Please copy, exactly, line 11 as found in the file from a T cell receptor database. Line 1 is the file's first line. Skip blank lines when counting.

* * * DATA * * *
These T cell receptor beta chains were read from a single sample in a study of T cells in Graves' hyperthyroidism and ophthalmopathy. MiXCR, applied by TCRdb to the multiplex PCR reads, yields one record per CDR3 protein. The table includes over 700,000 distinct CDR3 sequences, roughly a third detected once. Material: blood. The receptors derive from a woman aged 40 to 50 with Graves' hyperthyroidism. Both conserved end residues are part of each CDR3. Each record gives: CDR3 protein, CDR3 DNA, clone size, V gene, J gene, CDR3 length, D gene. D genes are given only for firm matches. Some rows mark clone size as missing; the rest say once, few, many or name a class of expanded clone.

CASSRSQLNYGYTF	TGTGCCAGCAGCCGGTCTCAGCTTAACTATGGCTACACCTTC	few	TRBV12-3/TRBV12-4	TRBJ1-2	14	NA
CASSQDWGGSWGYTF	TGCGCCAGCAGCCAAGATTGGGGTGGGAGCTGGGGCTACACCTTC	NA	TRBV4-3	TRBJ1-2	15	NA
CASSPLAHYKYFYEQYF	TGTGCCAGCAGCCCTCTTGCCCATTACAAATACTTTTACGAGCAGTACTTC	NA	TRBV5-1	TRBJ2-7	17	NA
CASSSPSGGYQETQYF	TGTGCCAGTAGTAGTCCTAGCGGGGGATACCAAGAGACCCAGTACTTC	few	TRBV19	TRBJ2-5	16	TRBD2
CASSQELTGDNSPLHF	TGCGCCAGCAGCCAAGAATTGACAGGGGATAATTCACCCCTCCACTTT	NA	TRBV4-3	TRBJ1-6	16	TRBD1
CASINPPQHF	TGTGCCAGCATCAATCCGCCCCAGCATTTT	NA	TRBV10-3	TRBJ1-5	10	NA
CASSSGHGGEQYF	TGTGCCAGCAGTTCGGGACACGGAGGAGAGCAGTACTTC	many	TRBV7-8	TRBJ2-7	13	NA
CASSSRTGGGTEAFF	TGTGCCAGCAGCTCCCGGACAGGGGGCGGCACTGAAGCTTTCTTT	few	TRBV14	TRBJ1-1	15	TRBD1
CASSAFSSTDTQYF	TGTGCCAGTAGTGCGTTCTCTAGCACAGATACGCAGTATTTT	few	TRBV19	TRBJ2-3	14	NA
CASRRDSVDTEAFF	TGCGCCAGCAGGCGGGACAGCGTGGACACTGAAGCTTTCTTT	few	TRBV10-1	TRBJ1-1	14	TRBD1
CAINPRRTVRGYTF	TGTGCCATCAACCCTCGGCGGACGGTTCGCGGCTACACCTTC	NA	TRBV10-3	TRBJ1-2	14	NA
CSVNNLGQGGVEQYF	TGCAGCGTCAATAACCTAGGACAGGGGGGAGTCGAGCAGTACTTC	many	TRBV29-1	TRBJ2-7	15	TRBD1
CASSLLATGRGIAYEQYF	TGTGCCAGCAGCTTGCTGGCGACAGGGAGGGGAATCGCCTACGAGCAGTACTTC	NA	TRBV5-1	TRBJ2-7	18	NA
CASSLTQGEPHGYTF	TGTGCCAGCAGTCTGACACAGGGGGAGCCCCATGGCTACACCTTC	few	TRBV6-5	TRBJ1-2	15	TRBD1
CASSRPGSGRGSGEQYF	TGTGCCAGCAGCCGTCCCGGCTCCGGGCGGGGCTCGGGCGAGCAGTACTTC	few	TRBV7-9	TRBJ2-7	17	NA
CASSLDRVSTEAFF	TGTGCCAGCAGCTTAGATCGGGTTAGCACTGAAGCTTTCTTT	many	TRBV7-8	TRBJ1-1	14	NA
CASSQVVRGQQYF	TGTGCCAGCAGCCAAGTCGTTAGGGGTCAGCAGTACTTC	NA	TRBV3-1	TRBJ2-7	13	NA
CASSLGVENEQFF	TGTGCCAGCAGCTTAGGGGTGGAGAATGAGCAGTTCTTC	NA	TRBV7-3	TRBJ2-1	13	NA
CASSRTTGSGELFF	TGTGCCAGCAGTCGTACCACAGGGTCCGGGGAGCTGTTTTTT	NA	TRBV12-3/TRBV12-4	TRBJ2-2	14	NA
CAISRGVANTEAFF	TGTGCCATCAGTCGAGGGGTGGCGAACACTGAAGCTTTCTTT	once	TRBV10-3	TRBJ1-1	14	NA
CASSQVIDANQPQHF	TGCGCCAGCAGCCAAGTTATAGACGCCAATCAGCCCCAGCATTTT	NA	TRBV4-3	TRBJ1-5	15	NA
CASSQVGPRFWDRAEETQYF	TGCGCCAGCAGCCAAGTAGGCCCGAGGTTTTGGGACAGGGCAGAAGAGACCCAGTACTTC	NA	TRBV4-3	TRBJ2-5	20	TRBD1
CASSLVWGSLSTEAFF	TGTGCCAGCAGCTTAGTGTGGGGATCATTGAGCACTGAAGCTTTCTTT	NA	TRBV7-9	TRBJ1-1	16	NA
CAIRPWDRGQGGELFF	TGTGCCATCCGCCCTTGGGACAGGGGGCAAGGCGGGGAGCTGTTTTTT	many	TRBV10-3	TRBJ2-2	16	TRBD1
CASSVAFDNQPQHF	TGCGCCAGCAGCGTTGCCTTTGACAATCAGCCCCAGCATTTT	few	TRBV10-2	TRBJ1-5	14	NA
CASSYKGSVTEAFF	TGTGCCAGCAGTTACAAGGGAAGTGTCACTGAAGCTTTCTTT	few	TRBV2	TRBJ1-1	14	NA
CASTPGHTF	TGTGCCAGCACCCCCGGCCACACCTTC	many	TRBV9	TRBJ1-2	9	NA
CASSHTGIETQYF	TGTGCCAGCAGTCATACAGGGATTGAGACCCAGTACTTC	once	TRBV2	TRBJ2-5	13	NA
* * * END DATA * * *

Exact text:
CASRRDSVDTEAFF	TGCGCCAGCAGGCGGGACAGCGTGGACACTGAAGCTTTCTTT	few	TRBV10-1	TRBJ1-1	14	TRBD1